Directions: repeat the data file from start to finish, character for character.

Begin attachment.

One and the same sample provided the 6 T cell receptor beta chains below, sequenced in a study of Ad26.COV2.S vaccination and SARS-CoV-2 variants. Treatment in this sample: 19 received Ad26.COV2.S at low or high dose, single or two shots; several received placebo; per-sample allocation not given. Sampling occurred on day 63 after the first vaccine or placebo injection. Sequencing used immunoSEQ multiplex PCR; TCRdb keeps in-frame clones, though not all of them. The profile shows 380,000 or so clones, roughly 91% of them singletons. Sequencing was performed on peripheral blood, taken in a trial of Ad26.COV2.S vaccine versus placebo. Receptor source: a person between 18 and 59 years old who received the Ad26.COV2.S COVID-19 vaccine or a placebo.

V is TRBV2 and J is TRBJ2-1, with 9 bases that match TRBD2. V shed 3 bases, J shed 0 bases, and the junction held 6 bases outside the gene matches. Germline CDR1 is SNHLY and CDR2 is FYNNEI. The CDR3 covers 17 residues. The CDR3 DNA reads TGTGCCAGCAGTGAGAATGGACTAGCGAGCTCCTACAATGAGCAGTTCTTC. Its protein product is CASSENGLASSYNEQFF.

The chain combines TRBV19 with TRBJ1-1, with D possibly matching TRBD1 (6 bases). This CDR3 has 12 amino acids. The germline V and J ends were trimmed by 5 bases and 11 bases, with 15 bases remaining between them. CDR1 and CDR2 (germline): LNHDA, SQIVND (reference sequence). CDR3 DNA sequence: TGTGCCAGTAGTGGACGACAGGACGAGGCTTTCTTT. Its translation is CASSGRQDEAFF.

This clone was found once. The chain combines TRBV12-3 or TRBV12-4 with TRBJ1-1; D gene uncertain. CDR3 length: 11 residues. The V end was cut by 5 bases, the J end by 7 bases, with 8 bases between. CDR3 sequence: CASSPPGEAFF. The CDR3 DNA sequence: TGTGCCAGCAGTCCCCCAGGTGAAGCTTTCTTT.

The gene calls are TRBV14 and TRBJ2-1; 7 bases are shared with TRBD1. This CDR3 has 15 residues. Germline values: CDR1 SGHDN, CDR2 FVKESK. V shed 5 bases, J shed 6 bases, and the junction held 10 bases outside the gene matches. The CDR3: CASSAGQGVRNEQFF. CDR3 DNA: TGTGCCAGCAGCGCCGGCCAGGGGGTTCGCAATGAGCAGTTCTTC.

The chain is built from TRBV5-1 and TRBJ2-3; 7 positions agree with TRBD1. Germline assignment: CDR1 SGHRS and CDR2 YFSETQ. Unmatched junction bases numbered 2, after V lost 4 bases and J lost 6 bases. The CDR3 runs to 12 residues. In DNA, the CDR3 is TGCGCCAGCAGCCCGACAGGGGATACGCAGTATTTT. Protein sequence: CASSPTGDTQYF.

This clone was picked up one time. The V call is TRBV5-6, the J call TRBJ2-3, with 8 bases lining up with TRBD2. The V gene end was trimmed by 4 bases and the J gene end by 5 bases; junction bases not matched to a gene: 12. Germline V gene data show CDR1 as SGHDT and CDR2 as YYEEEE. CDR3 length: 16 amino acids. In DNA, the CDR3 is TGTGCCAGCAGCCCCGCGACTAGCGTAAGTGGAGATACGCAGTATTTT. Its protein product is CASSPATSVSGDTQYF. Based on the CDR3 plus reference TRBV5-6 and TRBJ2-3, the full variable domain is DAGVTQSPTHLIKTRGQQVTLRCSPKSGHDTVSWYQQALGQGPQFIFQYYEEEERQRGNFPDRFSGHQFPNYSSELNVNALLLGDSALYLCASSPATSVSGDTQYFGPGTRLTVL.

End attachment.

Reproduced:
One and the same sample provided the 6 T cell receptor beta chains below, sequenced in a study of Ad26.COV2.S vaccination and SARS-CoV-2 variants. Treatment in this sample: 19 received Ad26.COV2.S at low or high dose, single or two shots; several received placebo; per-sample allocation not given. Sampling occurred on day 63 after the first vaccine or placebo injection. Sequencing used immunoSEQ multiplex PCR; TCRdb keeps in-frame clones, though not all of them. The profile shows 380,000 or so clones, roughly 91% of them singletons. Sequencing was performed on peripheral blood, taken in a trial of Ad26.COV2.S vaccine versus placebo. Receptor source: a person between 18 and 59 years old who received the Ad26.COV2.S COVID-19 vaccine or a placebo.

V is TRBV2 and J is TRBJ2-1, with 9 bases that match TRBD2. V shed 3 bases, J shed 0 bases, and the junction held 6 bases outside the gene matches. Germline CDR1 is SNHLY and CDR2 is FYNNEI. The CDR3 covers 17 residues. The CDR3 DNA reads TGTGCCAGCAGTGAGAATGGACTAGCGAGCTCCTACAATGAGCAGTTCTTC. Its protein product is CASSENGLASSYNEQFF.

The chain combines TRBV19 with TRBJ1-1, with D possibly matching TRBD1 (6 bases). This CDR3 has 12 amino acids. The germline V and J ends were trimmed by 5 bases and 11 bases, with 15 bases remaining between them. CDR1 and CDR2 (germline): LNHDA, SQIVND (reference sequence). CDR3 DNA sequence: TGTGCCAGTAGTGGACGACAGGACGAGGCTTTCTTT. Its translation is CASSGRQDEAFF.

This clone was found once. The chain combines TRBV12-3 or TRBV12-4 with TRBJ1-1; D gene uncertain. CDR3 length: 11 residues. The V end was cut by 5 bases, the J end by 7 bases, with 8 bases between. CDR3 sequence: CASSPPGEAFF. The CDR3 DNA sequence: TGTGCCAGCAGTCCCCCAGGTGAAGCTTTCTTT.

The gene calls are TRBV14 and TRBJ2-1; 7 bases are shared with TRBD1. This CDR3 has 15 residues. Germline values: CDR1 SGHDN, CDR2 FVKESK. V shed 5 bases, J shed 6 bases, and the junction held 10 bases outside the gene matches. The CDR3: CASSAGQGVRNEQFF. CDR3 DNA: TGTGCCAGCAGCGCCGGCCAGGGGGTTCGCAATGAGCAGTTCTTC.

The chain is built from TRBV5-1 and TRBJ2-3; 7 positions agree with TRBD1. Germline assignment: CDR1 SGHRS and CDR2 YFSETQ. Unmatched junction bases numbered 2, after V lost 4 bases and J lost 6 bases. The CDR3 runs to 12 residues. In DNA, the CDR3 is TGCGCCAGCAGCCCGACAGGGGATACGCAGTATTTT. Protein sequence: CASSPTGDTQYF.

This clone was picked up one time. The V call is TRBV5-6, the J call TRBJ2-3, with 8 bases lining up with TRBD2. The V gene end was trimmed by 4 bases and the J gene end by 5 bases; junction bases not matched to a gene: 12. Germline V gene data show CDR1 as SGHDT and CDR2 as YYEEEE. CDR3 length: 16 amino acids. In DNA, the CDR3 is TGTGCCAGCAGCCCCGCGACTAGCGTAAGTGGAGATACGCAGTATTTT. Its protein product is CASSPATSVSGDTQYF. Based on the CDR3 plus reference TRBV5-6 and TRBJ2-3, the full variable domain is DAGVTQSPTHLIKTRGQQVTLRCSPKSGHDTVSWYQQALGQGPQFIFQYYEEEERQRGNFPDRFSGHQFPNYSSELNVNALLLGDSALYLCASSPATSVSGDTQYFGPGTRLTVL.